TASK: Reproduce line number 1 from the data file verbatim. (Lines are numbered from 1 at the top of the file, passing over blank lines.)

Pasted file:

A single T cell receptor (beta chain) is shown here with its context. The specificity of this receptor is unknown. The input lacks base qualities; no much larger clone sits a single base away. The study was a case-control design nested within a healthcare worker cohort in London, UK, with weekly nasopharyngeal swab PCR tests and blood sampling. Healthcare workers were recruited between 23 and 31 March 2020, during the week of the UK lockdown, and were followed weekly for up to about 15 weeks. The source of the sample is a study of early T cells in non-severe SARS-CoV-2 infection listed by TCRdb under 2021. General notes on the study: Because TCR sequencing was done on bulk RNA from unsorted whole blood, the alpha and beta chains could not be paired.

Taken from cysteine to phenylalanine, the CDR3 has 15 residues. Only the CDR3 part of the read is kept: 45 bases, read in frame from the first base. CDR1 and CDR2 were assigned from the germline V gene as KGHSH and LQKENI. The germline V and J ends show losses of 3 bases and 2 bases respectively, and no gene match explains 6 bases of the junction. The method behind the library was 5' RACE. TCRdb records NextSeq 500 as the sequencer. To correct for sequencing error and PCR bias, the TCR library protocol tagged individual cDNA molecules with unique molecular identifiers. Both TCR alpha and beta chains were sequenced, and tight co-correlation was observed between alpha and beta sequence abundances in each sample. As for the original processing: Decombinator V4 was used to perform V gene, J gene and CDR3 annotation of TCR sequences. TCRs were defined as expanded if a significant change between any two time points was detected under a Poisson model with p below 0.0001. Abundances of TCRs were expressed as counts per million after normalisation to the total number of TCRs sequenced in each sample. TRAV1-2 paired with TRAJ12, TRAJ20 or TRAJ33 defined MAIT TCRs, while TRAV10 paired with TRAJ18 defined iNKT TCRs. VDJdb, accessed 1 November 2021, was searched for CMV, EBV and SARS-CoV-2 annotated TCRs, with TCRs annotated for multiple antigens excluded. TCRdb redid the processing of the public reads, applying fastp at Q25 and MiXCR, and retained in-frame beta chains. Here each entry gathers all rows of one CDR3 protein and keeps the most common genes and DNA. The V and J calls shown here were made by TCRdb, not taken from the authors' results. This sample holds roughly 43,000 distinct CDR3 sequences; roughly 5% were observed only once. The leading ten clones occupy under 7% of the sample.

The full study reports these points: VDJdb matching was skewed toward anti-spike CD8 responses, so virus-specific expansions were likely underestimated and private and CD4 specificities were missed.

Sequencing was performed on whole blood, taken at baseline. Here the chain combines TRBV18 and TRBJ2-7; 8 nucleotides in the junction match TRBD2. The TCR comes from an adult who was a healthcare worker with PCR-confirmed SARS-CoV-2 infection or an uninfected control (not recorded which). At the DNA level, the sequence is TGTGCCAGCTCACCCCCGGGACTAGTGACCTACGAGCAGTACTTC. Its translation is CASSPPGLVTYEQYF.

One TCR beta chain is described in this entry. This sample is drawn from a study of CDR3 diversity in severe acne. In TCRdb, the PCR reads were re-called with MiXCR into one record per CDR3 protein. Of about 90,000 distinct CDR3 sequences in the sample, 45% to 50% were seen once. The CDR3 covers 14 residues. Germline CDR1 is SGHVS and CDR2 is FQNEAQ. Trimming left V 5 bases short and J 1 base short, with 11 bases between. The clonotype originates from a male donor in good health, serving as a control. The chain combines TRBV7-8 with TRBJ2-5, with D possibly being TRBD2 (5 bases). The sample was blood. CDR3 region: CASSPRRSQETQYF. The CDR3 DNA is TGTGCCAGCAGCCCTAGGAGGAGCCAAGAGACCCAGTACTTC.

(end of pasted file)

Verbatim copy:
A single T cell receptor (beta chain) is shown here with its context. The specificity of this receptor is unknown. The input lacks base qualities; no much larger clone sits a single base away. The study was a case-control design nested within a healthcare worker cohort in London, UK, with weekly nasopharyngeal swab PCR tests and blood sampling. Healthcare workers were recruited between 23 and 31 March 2020, during the week of the UK lockdown, and were followed weekly for up to about 15 weeks. The source of the sample is a study of early T cells in non-severe SARS-CoV-2 infection listed by TCRdb under 2021. General notes on the study: Because TCR sequencing was done on bulk RNA from unsorted whole blood, the alpha and beta chains could not be paired.